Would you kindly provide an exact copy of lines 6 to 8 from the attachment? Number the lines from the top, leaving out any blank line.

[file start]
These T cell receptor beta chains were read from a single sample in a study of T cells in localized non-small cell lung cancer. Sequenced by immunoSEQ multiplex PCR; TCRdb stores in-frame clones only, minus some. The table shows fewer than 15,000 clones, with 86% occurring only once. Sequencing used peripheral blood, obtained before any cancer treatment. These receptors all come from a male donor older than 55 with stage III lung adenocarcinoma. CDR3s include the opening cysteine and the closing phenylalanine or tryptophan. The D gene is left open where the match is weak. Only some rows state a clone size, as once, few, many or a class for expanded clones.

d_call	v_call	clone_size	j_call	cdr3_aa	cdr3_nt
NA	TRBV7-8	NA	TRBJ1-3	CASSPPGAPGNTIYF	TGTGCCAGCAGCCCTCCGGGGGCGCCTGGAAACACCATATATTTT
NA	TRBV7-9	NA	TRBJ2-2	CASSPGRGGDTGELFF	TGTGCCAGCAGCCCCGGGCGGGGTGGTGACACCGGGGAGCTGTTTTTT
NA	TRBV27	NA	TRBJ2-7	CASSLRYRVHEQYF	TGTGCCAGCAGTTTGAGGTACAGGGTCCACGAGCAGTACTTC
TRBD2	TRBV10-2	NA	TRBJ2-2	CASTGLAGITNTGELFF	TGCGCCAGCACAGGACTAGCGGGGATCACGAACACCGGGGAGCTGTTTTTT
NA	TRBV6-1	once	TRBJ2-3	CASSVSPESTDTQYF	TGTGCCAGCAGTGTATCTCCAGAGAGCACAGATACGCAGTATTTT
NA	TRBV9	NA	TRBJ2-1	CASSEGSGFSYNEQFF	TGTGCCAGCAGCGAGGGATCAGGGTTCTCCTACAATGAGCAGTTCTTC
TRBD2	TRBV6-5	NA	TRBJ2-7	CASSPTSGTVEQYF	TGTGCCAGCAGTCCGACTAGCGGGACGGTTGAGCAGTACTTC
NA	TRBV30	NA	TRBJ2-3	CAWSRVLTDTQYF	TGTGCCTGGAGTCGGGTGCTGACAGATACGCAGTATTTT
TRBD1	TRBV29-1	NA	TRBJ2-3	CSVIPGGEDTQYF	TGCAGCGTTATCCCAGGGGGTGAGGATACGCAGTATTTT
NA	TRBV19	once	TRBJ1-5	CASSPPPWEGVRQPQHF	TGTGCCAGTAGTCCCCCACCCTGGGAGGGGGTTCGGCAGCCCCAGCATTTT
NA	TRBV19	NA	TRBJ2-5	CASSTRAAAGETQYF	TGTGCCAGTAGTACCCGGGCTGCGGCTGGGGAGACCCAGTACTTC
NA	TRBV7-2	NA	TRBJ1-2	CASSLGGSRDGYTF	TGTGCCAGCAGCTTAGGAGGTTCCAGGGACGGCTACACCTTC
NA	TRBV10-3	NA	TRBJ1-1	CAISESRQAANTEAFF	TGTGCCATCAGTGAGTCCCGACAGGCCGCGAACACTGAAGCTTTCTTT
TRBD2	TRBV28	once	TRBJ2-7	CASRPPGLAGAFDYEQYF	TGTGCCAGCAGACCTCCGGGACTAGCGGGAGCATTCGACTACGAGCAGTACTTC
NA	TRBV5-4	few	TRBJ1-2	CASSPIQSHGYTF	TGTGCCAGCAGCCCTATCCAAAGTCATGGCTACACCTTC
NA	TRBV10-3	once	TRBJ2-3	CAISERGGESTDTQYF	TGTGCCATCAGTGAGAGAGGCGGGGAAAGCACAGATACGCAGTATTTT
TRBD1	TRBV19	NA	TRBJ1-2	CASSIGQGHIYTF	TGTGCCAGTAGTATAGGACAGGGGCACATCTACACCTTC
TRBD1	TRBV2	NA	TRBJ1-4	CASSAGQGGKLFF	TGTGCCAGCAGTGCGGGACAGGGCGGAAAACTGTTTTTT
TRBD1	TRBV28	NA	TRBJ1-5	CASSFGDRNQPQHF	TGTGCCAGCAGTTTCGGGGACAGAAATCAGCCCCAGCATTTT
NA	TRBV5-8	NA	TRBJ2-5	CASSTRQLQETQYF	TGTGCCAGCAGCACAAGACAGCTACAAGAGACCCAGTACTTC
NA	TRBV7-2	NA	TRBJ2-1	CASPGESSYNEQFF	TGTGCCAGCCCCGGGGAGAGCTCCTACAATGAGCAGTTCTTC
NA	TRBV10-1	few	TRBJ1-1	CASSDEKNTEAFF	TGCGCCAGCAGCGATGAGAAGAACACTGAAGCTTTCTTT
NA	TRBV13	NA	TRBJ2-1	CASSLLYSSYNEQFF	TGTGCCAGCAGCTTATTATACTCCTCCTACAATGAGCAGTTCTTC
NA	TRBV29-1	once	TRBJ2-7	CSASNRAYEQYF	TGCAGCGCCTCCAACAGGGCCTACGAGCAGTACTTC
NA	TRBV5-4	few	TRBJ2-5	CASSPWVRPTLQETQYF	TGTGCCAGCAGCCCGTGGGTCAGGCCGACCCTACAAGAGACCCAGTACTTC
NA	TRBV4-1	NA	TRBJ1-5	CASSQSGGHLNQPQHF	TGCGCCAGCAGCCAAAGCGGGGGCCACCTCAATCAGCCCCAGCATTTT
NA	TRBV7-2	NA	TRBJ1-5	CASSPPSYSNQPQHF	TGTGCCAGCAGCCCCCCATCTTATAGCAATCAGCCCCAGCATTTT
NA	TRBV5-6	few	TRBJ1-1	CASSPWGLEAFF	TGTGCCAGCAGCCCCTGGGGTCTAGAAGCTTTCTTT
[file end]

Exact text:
TRBD2	TRBV10-2	NA	TRBJ2-2	CASTGLAGITNTGELFF	TGCGCCAGCACAGGACTAGCGGGGATCACGAACACCGGGGAGCTGTTTTTT
NA	TRBV6-1	once	TRBJ2-3	CASSVSPESTDTQYF	TGTGCCAGCAGTGTATCTCCAGAGAGCACAGATACGCAGTATTTT
NA	TRBV9	NA	TRBJ2-1	CASSEGSGFSYNEQFF	TGTGCCAGCAGCGAGGGATCAGGGTTCTCCTACAATGAGCAGTTCTTC